into the program, and makedisk will resolve the symbols. These will be displayed respectively as "texture segment starting LBA" and "texture segment ending LBA + 1".

5. Segment mapping

makedisk outputs the information of which segments are located where on the disk as standard error output. The format is shown below:

                DISK IMAGE MAP

    Segment     Size(bytes)     Lba usage      Occupied(bytes)  Rest(bytes)
    code          341216      18(   0 -   17)     354960          13744
    dummy         742544      46(1418 - 1463)     750720           8176
    dummy2        223600      none
    total        1307360      64 blocks                           21920

From the left, the columns indicate the segment name, the segment size, the number of blocks used (none is a segment with the "lba NONE" specification; the numbers inside the parentheses indicate which LBAs are used), and the volume taken up by the used blocks (the byte size of the area occupied by the segment). The column at the far right indicates the free area (calculated as Occupied - Size).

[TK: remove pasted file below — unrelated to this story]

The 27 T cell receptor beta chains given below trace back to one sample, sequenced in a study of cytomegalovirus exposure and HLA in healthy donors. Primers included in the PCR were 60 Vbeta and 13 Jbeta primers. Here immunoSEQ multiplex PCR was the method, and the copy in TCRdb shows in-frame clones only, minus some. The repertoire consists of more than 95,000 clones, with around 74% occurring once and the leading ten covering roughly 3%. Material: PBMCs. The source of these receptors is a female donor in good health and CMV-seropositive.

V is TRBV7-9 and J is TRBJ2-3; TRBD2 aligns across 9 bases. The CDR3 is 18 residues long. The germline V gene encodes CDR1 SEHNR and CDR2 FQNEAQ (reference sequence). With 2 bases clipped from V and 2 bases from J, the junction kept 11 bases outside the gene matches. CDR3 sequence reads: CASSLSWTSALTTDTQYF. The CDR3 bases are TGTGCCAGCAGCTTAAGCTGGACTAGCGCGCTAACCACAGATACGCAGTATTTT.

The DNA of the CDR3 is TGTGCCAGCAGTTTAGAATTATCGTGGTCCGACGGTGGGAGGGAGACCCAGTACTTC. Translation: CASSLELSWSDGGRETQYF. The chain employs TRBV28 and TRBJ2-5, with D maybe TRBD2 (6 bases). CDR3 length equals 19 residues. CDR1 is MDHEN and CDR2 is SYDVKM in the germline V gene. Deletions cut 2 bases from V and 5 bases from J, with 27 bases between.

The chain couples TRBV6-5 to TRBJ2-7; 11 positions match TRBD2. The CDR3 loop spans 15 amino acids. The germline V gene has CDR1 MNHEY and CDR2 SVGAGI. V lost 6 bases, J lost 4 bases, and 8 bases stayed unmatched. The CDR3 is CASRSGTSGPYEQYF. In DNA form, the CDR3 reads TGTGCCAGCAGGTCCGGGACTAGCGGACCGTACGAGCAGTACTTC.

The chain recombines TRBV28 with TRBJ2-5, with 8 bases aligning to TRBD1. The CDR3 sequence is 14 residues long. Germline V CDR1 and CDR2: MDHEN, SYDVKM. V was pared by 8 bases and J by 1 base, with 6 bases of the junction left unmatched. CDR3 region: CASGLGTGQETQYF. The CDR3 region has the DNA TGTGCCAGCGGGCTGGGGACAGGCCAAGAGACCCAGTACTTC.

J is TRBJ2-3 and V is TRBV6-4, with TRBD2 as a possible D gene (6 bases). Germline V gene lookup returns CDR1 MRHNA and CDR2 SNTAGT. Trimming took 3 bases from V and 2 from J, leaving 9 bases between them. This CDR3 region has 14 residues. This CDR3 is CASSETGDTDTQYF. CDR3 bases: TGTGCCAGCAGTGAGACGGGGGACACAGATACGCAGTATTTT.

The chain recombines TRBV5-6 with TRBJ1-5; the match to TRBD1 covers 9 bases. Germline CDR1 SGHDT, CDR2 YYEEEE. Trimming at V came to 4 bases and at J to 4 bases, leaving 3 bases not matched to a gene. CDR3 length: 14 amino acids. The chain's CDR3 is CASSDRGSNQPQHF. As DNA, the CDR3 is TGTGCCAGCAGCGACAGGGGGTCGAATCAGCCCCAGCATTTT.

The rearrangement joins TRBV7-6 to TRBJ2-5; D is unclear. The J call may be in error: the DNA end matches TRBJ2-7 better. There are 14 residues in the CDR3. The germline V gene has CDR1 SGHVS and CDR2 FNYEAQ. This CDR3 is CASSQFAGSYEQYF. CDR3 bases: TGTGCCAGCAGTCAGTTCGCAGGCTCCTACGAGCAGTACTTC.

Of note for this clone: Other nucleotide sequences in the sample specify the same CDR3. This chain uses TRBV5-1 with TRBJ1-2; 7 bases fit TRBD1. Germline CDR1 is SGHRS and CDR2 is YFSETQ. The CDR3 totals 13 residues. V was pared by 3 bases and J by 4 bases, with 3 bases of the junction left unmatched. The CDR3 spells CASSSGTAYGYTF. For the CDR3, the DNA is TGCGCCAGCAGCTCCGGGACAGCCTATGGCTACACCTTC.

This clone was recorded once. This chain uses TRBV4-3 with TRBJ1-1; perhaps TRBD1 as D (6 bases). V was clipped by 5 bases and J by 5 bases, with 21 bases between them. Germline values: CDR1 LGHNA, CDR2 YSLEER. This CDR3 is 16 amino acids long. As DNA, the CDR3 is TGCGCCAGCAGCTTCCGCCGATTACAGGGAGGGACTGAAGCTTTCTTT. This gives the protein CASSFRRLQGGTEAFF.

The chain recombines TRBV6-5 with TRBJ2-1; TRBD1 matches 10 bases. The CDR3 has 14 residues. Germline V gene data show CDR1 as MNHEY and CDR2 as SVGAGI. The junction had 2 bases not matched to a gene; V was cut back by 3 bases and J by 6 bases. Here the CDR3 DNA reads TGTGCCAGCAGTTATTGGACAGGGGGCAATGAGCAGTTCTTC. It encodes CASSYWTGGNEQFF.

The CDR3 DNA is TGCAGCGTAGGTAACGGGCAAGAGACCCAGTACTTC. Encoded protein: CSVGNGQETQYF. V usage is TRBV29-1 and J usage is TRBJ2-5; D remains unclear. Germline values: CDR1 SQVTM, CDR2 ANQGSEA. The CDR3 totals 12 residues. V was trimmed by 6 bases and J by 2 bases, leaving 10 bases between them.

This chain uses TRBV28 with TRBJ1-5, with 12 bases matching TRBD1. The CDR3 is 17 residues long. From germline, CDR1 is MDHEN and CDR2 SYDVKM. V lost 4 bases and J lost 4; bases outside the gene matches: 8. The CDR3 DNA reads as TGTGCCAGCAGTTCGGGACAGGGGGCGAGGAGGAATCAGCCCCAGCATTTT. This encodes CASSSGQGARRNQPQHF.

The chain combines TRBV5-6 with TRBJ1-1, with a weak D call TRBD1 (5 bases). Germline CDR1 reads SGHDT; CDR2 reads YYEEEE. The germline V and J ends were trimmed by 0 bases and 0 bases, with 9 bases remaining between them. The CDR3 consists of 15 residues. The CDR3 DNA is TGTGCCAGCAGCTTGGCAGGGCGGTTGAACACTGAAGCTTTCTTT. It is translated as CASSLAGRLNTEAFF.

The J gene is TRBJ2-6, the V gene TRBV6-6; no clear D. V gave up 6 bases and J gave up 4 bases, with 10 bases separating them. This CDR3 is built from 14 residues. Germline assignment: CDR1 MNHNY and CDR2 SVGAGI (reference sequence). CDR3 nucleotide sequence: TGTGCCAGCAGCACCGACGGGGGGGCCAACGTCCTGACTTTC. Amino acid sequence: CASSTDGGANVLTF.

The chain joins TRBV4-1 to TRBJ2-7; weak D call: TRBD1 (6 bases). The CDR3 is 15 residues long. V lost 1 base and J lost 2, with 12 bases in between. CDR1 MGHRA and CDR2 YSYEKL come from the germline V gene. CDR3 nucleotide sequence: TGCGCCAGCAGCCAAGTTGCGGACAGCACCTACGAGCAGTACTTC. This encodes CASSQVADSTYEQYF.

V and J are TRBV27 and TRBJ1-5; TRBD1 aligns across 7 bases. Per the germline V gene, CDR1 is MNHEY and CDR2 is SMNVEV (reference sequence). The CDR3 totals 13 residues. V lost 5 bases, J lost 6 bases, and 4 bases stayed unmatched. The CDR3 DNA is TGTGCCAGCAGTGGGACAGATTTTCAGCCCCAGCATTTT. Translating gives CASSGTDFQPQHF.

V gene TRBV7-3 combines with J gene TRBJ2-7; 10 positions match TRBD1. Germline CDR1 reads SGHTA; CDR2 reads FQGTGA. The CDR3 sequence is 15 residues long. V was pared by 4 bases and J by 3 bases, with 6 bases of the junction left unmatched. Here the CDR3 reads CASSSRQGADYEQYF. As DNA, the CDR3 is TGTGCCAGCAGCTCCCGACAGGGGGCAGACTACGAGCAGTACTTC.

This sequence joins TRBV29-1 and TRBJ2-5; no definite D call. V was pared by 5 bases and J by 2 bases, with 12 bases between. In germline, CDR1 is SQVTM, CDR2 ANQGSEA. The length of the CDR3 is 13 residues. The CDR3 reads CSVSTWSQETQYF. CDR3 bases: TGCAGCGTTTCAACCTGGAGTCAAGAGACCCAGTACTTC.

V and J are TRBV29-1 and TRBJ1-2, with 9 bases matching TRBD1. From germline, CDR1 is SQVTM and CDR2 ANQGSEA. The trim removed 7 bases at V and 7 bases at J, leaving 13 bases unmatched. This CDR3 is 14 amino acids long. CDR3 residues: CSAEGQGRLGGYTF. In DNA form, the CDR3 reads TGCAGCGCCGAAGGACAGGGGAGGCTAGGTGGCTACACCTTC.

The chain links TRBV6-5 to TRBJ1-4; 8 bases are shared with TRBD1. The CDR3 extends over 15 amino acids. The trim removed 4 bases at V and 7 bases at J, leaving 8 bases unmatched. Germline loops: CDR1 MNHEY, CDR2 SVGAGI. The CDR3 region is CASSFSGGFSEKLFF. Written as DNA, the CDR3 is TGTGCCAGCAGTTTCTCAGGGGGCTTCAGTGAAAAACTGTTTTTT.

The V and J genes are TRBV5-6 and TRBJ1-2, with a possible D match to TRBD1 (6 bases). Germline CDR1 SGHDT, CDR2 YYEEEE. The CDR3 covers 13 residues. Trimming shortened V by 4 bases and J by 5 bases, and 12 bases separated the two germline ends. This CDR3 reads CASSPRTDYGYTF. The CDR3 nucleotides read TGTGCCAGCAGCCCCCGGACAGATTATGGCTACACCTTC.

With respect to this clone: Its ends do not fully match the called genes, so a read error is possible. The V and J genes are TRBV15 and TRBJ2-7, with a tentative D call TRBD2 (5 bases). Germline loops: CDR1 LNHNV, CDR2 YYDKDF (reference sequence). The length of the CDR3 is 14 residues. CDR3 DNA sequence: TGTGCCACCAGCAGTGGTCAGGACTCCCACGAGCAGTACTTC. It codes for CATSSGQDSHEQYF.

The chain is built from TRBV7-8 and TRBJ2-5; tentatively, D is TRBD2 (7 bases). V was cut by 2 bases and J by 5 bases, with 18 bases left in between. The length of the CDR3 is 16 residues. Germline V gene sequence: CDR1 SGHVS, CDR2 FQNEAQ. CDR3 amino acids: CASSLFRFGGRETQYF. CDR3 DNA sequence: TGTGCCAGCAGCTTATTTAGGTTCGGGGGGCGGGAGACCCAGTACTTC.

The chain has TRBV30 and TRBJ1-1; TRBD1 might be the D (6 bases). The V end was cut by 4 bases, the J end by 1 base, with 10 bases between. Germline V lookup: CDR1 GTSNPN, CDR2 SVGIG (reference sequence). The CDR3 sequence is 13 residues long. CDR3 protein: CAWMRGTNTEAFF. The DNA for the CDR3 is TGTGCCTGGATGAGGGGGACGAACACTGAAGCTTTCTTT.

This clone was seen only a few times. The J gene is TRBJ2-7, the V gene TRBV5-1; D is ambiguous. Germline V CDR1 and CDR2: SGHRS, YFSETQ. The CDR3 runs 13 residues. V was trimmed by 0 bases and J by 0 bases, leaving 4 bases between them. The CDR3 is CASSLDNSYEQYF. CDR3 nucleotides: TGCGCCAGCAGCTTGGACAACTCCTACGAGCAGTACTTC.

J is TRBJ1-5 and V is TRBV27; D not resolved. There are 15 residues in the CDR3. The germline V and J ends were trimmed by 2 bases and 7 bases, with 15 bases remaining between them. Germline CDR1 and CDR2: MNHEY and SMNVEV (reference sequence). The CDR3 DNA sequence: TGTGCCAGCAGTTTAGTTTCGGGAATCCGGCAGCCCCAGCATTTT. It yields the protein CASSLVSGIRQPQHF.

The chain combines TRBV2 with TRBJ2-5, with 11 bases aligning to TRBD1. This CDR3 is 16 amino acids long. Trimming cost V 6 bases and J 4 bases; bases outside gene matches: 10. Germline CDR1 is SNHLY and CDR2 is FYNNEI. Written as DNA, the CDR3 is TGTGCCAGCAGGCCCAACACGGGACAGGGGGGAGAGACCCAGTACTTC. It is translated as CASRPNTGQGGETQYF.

In the above example, the segment "code" has a size of 341216 bytes and is using the 18 blocks from LBA 0 - 17. Since the size of this 18-block area is 354960bytes, LBA17 has 13744 bytes of free space (The whole area of LBA0 - 16 is used).


makedisk does not have romAlign, which specifies the alignment of storage addresses in a ROM image.

In Partner, the l command does not work well if there is no file named "rom" in the current directory. Thus, when you create a disk-boot game with makedisk, please use the -R option to change the name of the disk image file to "rom" (i.e., -R rom).

In Partner, the l command switches between operating for use with a disk or for use with a game pak depending on whether or not a file named "gwrite" resides in the current directory. Accordingly, it is best not to change the name of gwrite with the -S option when creating disk-boot games. Conversely, you should use the -S option and change the name of gwrite when creating games that use both game paks and disks.

See also


Revision History

10/27/98 Corrected the misprint in "3. Generating disk-use symbols" to read DiskStart[],DiskEnd[] instead of RomStart[],RomEnd[]

01/21/99 Deleted the -C

01/22/99 Made major changes to the explanation in 1. - 5. Added "Notes".

04/30/1999 Changed Format